Written review by
Associate Curator, International Center of Photography
Eli’s portfolio is a stunning ensemble of eclectic but cohesive photographs. Technically, visually and psychologically, this series bring a lot to the viewer. I appreciate that Eli left us, the viewers, alone with images only, and no words at all. The photographs are powerful enough that we do not need any subtext to read them.
What is most interesting is that these eight images almost form one big image: they somewhat all blur into one, gigantic hallucination, a semi-conscious thought.
The first image, being the only one that is both color and black and white (or so it seems like a juxtaposition of a color and a black and white photograph), is particularly dream-like and striking. The bed seems to be evaporating, – the body on the bed, but is there really a body one the bed - seems like it is in levitation - like our souls when sleeping, or dying. It is a very striking image, the visual rendition of our subconscious lives.
Image 5 is also very striking, with the superimposition of the rain, and the naked body resting on the bed. Visually this might be one of the most complex images in the series, with the light creating web-like motifs in the back ground, enhancing the feeling of malaise. I think that photo 6, the portrait in the smoke, is more accomplished than the portrait of the same man in image number 3.
Probably because of that said smoke, or blur, or mist, or amnesia, the subject in image 6 disappears and gives the image more space to breathe by itself. The subject, the same man, is too self-aware in the other image: even though it is not a very surprising image, I like the fact that I can only see contours in image 6, because it fits better in the overall mood, that of the disappearing. There is also something quite daunting and haunting in portrait 2, I like the use of light, and the distance between Eli and the subject matter.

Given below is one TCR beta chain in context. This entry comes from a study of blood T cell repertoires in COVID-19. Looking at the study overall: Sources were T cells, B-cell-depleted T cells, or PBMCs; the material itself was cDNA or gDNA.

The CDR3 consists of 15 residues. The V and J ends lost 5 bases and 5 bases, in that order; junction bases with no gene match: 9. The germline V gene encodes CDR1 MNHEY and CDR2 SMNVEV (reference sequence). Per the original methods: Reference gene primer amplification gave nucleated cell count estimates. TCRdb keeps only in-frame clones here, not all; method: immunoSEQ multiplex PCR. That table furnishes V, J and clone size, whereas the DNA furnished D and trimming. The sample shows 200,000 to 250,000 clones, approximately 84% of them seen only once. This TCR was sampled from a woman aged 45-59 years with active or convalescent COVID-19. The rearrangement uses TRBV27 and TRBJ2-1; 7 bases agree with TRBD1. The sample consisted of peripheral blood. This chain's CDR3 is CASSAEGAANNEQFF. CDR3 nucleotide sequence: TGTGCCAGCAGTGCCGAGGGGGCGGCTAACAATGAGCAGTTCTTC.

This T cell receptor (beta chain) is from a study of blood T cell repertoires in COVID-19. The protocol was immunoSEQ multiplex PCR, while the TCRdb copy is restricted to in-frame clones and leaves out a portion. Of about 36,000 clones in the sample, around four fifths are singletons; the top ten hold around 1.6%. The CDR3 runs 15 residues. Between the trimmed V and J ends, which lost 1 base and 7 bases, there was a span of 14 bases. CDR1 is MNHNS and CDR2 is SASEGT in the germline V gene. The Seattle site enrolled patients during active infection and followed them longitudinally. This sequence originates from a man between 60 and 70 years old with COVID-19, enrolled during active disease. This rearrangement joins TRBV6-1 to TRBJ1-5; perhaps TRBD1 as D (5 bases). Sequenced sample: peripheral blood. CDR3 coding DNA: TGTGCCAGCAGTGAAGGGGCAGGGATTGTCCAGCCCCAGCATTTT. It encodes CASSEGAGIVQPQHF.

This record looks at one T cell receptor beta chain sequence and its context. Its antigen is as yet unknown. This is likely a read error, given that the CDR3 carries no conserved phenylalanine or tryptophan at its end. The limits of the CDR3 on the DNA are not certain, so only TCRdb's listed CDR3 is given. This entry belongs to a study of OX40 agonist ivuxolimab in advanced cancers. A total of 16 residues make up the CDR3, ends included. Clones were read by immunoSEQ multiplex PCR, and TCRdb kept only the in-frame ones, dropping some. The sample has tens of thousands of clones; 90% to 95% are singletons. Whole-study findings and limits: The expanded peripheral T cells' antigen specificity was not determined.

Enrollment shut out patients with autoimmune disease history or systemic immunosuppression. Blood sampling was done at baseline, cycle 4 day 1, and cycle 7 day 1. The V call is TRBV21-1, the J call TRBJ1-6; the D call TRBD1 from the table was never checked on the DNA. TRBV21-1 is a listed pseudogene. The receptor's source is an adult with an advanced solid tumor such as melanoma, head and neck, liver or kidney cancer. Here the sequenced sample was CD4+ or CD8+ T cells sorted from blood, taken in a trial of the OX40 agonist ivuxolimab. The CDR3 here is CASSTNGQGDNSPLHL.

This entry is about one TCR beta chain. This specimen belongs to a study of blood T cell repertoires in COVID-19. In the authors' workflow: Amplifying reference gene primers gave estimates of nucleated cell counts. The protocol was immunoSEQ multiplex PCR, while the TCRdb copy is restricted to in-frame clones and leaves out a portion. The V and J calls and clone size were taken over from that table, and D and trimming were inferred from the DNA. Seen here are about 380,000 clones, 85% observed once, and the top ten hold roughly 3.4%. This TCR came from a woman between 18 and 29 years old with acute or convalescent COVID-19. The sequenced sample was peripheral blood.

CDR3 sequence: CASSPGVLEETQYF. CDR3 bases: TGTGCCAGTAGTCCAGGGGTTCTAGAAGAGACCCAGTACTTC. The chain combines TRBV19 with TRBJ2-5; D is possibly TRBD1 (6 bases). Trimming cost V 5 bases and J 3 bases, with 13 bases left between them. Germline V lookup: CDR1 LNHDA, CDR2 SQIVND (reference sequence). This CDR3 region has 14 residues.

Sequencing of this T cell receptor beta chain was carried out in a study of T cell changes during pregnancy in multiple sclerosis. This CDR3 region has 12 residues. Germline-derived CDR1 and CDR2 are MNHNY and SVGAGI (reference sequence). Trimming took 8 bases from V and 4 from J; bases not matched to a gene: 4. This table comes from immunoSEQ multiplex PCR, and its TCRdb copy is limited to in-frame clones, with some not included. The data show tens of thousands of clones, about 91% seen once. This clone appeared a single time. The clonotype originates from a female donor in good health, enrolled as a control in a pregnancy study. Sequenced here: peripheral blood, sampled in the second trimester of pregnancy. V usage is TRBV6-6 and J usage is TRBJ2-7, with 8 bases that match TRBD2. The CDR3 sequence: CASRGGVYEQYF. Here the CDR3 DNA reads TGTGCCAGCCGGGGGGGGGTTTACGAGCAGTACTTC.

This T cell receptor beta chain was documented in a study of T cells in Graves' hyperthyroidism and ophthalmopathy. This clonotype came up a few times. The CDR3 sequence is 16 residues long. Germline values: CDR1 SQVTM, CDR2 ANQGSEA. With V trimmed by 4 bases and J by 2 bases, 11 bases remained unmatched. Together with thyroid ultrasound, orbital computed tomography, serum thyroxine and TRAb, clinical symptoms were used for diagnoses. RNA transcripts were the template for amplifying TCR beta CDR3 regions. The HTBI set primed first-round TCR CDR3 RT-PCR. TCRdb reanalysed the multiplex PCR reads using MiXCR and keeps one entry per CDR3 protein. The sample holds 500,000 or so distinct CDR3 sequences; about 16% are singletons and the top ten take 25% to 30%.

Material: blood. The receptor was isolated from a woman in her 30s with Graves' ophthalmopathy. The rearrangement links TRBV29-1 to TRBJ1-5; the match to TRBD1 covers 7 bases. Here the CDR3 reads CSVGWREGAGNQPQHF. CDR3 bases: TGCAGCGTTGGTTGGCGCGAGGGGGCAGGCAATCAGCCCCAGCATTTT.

Image 8 is stunning, in many ways. Technically, it is a very good photograph, deeply disturbing, profoundly intriguing. The shattered motif and the explosion of light and matter is a perfect end note to this essay. The explosion, the before and the after, a mask of death, the impossibility of escaping the darkness.
The images that seem a little less strong for me are images 3, 4 and 7. I already discussed image 3 above by comparing it to image 6, and I would also discuss image 4 by comparing it to its pendant, image 1: I think that the latter is a better version of one same allegory, one that it more subtle, more accomplished. Image 4 is not a bad image, far from it, but it lacks in ambiguity and it seems like “this” had already been said: the disappearance, the possibility of death.
Image 7 is a good photograph, again, nothing to say about it technically - Eli is very skilled, an accomplished photographer with a very personal view of the world and a brilliant way to convey it to the viewer. But I do not feel the emotion that I feel in the better images. I do like the ambiguity – am I looking at a woman or at a man, it he/she dead or alive? But, perhaps because there is too much light and clarity in this room, I can’t get into the mystery: I remain on the surface. Perhaps there is not enough dream in this frame.
All in all I want to congratulate Eli for a very good work. “Fucked up” is a brilliant catharsis for the viewers, a dark but enjoyable trip…